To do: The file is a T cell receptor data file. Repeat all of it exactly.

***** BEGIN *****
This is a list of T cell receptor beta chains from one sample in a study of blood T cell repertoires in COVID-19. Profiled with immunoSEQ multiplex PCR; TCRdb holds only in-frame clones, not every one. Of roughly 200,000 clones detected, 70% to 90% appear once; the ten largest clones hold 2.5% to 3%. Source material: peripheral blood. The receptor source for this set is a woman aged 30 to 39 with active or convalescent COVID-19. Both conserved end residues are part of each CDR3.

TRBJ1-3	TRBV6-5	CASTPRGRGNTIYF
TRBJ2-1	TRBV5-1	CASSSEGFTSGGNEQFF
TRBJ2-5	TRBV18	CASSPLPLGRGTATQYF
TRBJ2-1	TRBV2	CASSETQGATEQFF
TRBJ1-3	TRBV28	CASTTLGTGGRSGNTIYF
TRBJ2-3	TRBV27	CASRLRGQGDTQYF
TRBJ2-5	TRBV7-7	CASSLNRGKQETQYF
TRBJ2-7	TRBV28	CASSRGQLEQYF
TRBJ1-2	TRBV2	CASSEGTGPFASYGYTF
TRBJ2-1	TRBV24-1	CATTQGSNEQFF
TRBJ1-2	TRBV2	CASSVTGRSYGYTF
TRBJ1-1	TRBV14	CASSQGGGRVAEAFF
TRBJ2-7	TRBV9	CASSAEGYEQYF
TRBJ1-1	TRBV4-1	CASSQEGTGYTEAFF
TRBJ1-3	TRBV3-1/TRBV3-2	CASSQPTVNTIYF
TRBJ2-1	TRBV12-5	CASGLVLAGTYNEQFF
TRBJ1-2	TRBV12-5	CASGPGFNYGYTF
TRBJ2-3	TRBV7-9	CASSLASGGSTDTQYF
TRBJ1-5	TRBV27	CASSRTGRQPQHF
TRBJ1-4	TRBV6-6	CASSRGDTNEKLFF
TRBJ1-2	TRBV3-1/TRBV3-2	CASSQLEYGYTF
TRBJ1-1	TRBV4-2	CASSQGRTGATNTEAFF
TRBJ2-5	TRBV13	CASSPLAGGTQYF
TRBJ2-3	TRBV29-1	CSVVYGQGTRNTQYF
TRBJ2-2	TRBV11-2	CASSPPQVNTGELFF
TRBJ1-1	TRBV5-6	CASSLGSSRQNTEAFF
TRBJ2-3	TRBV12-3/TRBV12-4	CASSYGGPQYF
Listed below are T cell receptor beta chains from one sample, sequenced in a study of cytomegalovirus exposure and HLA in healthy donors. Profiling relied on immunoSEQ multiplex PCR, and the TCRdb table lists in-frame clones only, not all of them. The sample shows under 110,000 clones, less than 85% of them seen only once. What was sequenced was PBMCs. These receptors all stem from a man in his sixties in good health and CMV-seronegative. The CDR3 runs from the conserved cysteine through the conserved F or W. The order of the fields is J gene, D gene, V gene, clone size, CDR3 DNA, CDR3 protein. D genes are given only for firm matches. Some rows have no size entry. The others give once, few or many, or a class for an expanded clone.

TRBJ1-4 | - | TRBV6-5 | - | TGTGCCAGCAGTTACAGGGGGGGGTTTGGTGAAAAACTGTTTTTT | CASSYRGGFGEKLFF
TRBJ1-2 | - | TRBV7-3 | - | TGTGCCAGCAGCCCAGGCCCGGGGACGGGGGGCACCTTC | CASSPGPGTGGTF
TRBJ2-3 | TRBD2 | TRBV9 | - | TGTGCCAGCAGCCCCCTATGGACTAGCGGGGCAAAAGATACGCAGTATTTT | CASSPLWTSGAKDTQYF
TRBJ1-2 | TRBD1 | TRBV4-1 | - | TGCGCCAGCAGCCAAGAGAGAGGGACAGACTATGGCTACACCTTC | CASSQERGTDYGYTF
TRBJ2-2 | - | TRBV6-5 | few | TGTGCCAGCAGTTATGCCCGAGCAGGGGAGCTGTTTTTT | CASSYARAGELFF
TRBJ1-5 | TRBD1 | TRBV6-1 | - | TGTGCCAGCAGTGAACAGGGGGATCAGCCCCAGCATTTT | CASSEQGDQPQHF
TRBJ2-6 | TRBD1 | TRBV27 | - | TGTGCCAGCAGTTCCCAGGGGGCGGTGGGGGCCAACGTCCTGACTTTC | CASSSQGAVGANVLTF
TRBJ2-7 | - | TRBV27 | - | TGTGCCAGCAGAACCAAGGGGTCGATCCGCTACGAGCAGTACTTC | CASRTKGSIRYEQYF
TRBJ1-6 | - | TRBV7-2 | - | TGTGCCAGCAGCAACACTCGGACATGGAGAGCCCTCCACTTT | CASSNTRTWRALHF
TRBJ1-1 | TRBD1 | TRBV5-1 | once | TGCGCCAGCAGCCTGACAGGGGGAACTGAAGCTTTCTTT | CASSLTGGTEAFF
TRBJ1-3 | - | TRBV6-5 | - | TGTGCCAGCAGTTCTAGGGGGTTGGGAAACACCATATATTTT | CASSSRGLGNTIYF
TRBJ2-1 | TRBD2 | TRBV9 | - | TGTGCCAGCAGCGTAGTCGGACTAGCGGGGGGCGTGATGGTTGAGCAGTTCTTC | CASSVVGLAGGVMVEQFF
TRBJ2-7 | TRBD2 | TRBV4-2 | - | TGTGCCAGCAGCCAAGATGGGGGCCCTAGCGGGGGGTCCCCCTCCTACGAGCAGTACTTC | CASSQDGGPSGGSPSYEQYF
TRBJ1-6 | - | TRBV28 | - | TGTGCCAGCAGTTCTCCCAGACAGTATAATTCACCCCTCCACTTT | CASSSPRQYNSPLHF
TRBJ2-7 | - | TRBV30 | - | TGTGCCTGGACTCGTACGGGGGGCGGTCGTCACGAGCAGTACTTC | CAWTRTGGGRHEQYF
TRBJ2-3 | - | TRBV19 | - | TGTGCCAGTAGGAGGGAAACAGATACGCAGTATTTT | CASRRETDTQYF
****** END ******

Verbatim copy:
This is a list of T cell receptor beta chains from one sample in a study of blood T cell repertoires in COVID-19. Profiled with immunoSEQ multiplex PCR; TCRdb holds only in-frame clones, not every one. Of roughly 200,000 clones detected, 70% to 90% appear once; the ten largest clones hold 2.5% to 3%. Source material: peripheral blood. The receptor source for this set is a woman aged 30 to 39 with active or convalescent COVID-19. Both conserved end residues are part of each CDR3.

TRBJ1-3	TRBV6-5	CASTPRGRGNTIYF
TRBJ2-1	TRBV5-1	CASSSEGFTSGGNEQFF
TRBJ2-5	TRBV18	CASSPLPLGRGTATQYF
TRBJ2-1	TRBV2	CASSETQGATEQFF
TRBJ1-3	TRBV28	CASTTLGTGGRSGNTIYF
TRBJ2-3	TRBV27	CASRLRGQGDTQYF
TRBJ2-5	TRBV7-7	CASSLNRGKQETQYF
TRBJ2-7	TRBV28	CASSRGQLEQYF
TRBJ1-2	TRBV2	CASSEGTGPFASYGYTF
TRBJ2-1	TRBV24-1	CATTQGSNEQFF
TRBJ1-2	TRBV2	CASSVTGRSYGYTF
TRBJ1-1	TRBV14	CASSQGGGRVAEAFF
TRBJ2-7	TRBV9	CASSAEGYEQYF
TRBJ1-1	TRBV4-1	CASSQEGTGYTEAFF
TRBJ1-3	TRBV3-1/TRBV3-2	CASSQPTVNTIYF
TRBJ2-1	TRBV12-5	CASGLVLAGTYNEQFF
TRBJ1-2	TRBV12-5	CASGPGFNYGYTF
TRBJ2-3	TRBV7-9	CASSLASGGSTDTQYF
TRBJ1-5	TRBV27	CASSRTGRQPQHF
TRBJ1-4	TRBV6-6	CASSRGDTNEKLFF
TRBJ1-2	TRBV3-1/TRBV3-2	CASSQLEYGYTF
TRBJ1-1	TRBV4-2	CASSQGRTGATNTEAFF
TRBJ2-5	TRBV13	CASSPLAGGTQYF
TRBJ2-3	TRBV29-1	CSVVYGQGTRNTQYF
TRBJ2-2	TRBV11-2	CASSPPQVNTGELFF
TRBJ1-1	TRBV5-6	CASSLGSSRQNTEAFF
TRBJ2-3	TRBV12-3/TRBV12-4	CASSYGGPQYF
Listed below are T cell receptor beta chains from one sample, sequenced in a study of cytomegalovirus exposure and HLA in healthy donors. Profiling relied on immunoSEQ multiplex PCR, and the TCRdb table lists in-frame clones only, not all of them. The sample shows under 110,000 clones, less than 85% of them seen only once. What was sequenced was PBMCs. These receptors all stem from a man in his sixties in good health and CMV-seronegative. The CDR3 runs from the conserved cysteine through the conserved F or W. The order of the fields is J gene, D gene, V gene, clone size, CDR3 DNA, CDR3 protein. D genes are given only for firm matches. Some rows have no size entry. The others give once, few or many, or a class for an expanded clone.

TRBJ1-4 | - | TRBV6-5 | - | TGTGCCAGCAGTTACAGGGGGGGGTTTGGTGAAAAACTGTTTTTT | CASSYRGGFGEKLFF
TRBJ1-2 | - | TRBV7-3 | - | TGTGCCAGCAGCCCAGGCCCGGGGACGGGGGGCACCTTC | CASSPGPGTGGTF
TRBJ2-3 | TRBD2 | TRBV9 | - | TGTGCCAGCAGCCCCCTATGGACTAGCGGGGCAAAAGATACGCAGTATTTT | CASSPLWTSGAKDTQYF
TRBJ1-2 | TRBD1 | TRBV4-1 | - | TGCGCCAGCAGCCAAGAGAGAGGGACAGACTATGGCTACACCTTC | CASSQERGTDYGYTF
TRBJ2-2 | - | TRBV6-5 | few | TGTGCCAGCAGTTATGCCCGAGCAGGGGAGCTGTTTTTT | CASSYARAGELFF
TRBJ1-5 | TRBD1 | TRBV6-1 | - | TGTGCCAGCAGTGAACAGGGGGATCAGCCCCAGCATTTT | CASSEQGDQPQHF
TRBJ2-6 | TRBD1 | TRBV27 | - | TGTGCCAGCAGTTCCCAGGGGGCGGTGGGGGCCAACGTCCTGACTTTC | CASSSQGAVGANVLTF
TRBJ2-7 | - | TRBV27 | - | TGTGCCAGCAGAACCAAGGGGTCGATCCGCTACGAGCAGTACTTC | CASRTKGSIRYEQYF
TRBJ1-6 | - | TRBV7-2 | - | TGTGCCAGCAGCAACACTCGGACATGGAGAGCCCTCCACTTT | CASSNTRTWRALHF
TRBJ1-1 | TRBD1 | TRBV5-1 | once | TGCGCCAGCAGCCTGACAGGGGGAACTGAAGCTTTCTTT | CASSLTGGTEAFF
TRBJ1-3 | - | TRBV6-5 | - | TGTGCCAGCAGTTCTAGGGGGTTGGGAAACACCATATATTTT | CASSSRGLGNTIYF
TRBJ2-1 | TRBD2 | TRBV9 | - | TGTGCCAGCAGCGTAGTCGGACTAGCGGGGGGCGTGATGGTTGAGCAGTTCTTC | CASSVVGLAGGVMVEQFF
TRBJ2-7 | TRBD2 | TRBV4-2 | - | TGTGCCAGCAGCCAAGATGGGGGCCCTAGCGGGGGGTCCCCCTCCTACGAGCAGTACTTC | CASSQDGGPSGGSPSYEQYF
TRBJ1-6 | - | TRBV28 | - | TGTGCCAGCAGTTCTCCCAGACAGTATAATTCACCCCTCCACTTT | CASSSPRQYNSPLHF
TRBJ2-7 | - | TRBV30 | - | TGTGCCTGGACTCGTACGGGGGGCGGTCGTCACGAGCAGTACTTC | CAWTRTGGGRHEQYF
TRBJ2-3 | - | TRBV19 | - | TGTGCCAGTAGGAGGGAAACAGATACGCAGTATTTT | CASRRETDTQYF